Pope Benedict paid a visit to Rome’s main synagogue yesterday, where the canonization cause of Pope Pius XII — something of a sore spot in Catholic-Jewish relations these days — was almost guaranteed to come up. (Some in the Jewish community feel he didn’t do enough to combat the Holocaust, but others counter that he in fact worked tirelessly on behalf of the Jewish people — and was universally acclaimed for that work in the years immediately following the war.)
Over in the New York Times, David Gibson uses the occasion to question our distinctly modern-day practice of canonizing so many popes so quickly:
The church counts less than a third of all 264 dead popes as saints, and most were canonized by popular acclaim in the first centuries of Christianity, often because they were martyrs. Only five were canonized in the entire second millennium, and when Pius X, who died in 1914, was made a saint in 1954 — by Pius XII — he was the first pope so honored in nearly 400 years.
Now nearly every recent pope is on the canonization track. John Paul II beatified Pius IX, the 19th-century pope who is a polarizing figure because of his belief in the power of the papacy and his views on Judaism. But like Benedict, John Paul did a little ticket-balancing. He simultaneously beatified the popular John XXIII, who convened the liberalizing Second Vatican Council in 1962. The canonization process for Paul VI, who followed John XXIII, is underway, and there is a campaign to beatify John Paul I, who reigned a mere 33 days before his death in 1978.
Gibson argues that the role of the papacy underwent a shift in the modern era, with the advent of print media bringing the pope’s face to parts of the world where previously “Catholics would be hard pressed to name the pope and almost none would know what he looked like.” This, in turn, made the pope a “rallying point for those who wanted to see the world as standing against the church.”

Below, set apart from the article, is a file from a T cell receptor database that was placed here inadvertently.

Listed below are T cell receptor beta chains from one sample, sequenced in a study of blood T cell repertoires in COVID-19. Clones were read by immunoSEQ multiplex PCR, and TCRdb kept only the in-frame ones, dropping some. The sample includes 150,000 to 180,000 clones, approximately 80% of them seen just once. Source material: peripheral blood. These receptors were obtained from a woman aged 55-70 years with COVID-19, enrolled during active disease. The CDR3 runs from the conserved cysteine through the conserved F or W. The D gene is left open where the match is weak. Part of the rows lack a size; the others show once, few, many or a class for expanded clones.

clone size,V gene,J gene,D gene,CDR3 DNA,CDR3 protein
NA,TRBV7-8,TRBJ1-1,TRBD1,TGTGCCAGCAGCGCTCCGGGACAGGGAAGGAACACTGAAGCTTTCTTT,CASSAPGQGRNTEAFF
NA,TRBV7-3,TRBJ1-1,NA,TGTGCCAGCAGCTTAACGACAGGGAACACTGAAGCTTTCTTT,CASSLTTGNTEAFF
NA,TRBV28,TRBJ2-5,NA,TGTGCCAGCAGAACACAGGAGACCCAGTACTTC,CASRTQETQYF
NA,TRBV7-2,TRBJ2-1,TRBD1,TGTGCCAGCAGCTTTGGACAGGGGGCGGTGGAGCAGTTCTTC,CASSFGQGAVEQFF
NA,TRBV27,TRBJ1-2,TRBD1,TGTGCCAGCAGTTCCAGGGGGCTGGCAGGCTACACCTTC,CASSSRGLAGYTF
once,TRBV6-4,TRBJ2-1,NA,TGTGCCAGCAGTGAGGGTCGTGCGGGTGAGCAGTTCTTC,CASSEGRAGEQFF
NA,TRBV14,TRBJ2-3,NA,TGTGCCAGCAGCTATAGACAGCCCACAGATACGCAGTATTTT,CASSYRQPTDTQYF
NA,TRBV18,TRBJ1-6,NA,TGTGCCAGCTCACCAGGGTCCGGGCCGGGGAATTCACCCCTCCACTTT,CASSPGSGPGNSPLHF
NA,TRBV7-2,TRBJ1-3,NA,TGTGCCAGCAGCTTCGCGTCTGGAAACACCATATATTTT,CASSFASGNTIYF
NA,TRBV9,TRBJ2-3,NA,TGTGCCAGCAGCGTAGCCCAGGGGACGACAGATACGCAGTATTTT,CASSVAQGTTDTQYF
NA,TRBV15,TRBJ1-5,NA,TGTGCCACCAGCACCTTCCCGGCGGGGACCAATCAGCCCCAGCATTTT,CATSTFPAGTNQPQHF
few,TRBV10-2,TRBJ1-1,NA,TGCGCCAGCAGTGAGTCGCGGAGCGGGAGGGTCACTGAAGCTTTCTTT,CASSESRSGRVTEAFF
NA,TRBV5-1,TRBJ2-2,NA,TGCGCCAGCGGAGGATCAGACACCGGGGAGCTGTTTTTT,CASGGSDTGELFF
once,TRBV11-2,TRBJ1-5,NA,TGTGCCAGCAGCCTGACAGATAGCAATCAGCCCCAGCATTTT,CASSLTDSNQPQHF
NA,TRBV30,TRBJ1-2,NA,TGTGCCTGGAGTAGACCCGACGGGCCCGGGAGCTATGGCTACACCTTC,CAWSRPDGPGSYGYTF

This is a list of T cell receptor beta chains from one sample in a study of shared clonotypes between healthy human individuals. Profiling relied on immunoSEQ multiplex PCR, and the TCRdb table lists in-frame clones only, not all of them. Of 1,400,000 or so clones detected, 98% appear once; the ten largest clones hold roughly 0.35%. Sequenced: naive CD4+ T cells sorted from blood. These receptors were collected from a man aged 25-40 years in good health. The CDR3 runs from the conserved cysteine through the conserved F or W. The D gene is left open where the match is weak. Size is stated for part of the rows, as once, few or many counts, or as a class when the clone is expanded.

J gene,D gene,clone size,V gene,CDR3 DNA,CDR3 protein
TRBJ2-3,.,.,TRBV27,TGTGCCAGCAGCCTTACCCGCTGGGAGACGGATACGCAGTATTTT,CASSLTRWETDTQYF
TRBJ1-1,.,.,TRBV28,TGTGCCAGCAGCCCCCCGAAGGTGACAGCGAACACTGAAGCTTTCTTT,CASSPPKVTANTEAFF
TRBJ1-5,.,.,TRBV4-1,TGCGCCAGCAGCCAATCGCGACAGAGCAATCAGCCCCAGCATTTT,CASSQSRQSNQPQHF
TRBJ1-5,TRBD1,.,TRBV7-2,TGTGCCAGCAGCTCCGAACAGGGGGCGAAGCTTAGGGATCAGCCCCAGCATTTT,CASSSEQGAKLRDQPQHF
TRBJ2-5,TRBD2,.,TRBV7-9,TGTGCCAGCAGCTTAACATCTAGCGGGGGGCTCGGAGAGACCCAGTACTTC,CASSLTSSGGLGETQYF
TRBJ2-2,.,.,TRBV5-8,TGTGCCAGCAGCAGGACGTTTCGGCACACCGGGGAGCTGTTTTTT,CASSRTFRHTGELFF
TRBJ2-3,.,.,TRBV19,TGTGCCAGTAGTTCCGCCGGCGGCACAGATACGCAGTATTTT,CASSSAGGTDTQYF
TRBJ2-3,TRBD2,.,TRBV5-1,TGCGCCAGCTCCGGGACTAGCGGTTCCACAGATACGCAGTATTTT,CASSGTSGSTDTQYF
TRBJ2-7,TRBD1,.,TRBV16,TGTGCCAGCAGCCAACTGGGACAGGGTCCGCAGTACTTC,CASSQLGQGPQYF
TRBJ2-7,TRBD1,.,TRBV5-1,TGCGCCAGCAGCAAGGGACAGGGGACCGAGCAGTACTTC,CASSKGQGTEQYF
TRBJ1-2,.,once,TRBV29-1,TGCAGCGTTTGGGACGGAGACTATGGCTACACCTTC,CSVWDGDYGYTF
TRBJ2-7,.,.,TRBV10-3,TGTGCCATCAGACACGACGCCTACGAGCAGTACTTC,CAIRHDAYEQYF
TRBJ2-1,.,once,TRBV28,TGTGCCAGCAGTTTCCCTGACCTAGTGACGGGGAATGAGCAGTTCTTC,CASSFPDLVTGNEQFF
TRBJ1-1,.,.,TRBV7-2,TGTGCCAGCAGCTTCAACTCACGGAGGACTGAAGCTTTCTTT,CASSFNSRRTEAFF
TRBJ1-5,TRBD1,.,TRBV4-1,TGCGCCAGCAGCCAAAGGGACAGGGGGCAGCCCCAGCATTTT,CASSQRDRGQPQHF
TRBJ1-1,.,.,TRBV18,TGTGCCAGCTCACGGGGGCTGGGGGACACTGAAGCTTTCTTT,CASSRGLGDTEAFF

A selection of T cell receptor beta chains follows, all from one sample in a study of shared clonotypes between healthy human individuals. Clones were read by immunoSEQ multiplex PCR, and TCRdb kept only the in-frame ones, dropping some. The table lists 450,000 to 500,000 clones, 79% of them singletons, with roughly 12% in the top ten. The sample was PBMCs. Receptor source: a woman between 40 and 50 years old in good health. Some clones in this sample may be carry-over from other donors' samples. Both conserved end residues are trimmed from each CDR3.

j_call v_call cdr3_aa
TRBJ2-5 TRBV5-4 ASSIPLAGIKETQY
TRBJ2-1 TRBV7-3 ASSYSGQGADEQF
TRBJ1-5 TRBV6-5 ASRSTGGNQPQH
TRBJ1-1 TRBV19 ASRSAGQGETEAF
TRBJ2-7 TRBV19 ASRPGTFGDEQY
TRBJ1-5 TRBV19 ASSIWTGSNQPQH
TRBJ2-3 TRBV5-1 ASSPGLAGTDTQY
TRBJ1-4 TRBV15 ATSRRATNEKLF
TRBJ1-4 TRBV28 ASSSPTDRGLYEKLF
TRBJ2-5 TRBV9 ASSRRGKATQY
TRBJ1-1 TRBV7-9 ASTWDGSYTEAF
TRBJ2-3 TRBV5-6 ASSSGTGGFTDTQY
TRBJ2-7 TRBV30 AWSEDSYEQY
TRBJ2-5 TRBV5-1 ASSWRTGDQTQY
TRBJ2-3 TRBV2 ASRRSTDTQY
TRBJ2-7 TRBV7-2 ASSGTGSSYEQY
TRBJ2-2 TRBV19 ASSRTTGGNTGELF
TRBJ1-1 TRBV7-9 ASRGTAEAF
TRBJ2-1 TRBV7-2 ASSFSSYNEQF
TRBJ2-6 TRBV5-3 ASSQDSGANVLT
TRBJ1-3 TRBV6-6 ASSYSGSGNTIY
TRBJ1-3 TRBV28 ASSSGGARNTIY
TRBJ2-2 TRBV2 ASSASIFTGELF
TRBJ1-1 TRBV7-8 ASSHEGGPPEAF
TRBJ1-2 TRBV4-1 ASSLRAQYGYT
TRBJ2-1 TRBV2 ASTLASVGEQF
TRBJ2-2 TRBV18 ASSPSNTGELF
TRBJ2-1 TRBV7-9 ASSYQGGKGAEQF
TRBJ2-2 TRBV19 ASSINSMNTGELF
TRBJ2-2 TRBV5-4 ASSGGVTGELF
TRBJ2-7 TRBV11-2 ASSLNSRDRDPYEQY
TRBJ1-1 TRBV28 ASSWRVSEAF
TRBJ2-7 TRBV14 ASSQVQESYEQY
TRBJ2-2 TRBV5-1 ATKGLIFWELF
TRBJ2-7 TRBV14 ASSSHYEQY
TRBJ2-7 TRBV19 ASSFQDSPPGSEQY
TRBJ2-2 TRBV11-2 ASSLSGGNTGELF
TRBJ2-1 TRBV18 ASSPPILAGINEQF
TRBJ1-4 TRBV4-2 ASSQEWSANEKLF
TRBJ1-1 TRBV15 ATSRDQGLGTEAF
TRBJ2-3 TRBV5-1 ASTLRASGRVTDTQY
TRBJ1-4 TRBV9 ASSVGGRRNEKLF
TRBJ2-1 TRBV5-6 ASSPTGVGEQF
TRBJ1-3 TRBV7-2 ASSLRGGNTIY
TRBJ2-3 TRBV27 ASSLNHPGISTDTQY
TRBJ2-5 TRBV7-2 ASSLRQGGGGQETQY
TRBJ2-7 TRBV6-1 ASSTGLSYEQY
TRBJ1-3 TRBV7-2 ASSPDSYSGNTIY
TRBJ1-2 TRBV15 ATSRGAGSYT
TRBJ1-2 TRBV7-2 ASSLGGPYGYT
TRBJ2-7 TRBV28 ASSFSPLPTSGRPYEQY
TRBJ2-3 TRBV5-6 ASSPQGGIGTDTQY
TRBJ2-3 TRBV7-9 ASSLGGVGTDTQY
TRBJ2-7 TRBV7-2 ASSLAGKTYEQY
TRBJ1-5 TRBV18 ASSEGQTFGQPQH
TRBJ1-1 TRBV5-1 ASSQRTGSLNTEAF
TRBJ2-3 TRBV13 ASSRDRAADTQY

Surely the papacy’s greater visibility means greater acclaim (or censure) for the man sitting in the chair — but wouldn’t this be true for all prospective saints lately? Without the advent of the Internet age, would we have known about, say, the Mother Teresas, or the martyrs of totalitarian regimes, or the various lay men and women who have also been put on the track to sainthood in recent years?
In other words, is the Internet speeding up the canonization process for so many — popes included — simply because their causes are becoming more clear to greater numbers than ever before, or is this “rush” to canonize so many popes lately more problematic?
Either way, we’d do well to remember that the papacy doesn’t automatically bestow sainthood:
As the German theologian Karl Rahner put it, if a pope turns out to be a wonderful Christian, that’s “a happy coincidence,” just as when the president of the chess club is also a great player. It is not necessarily relevant, however, to the health of the chess club — or the church.
A quick glance at the truly awful popes the Church has survived through the years should make that pretty clear.
[Image: Tom Hanson / AP file]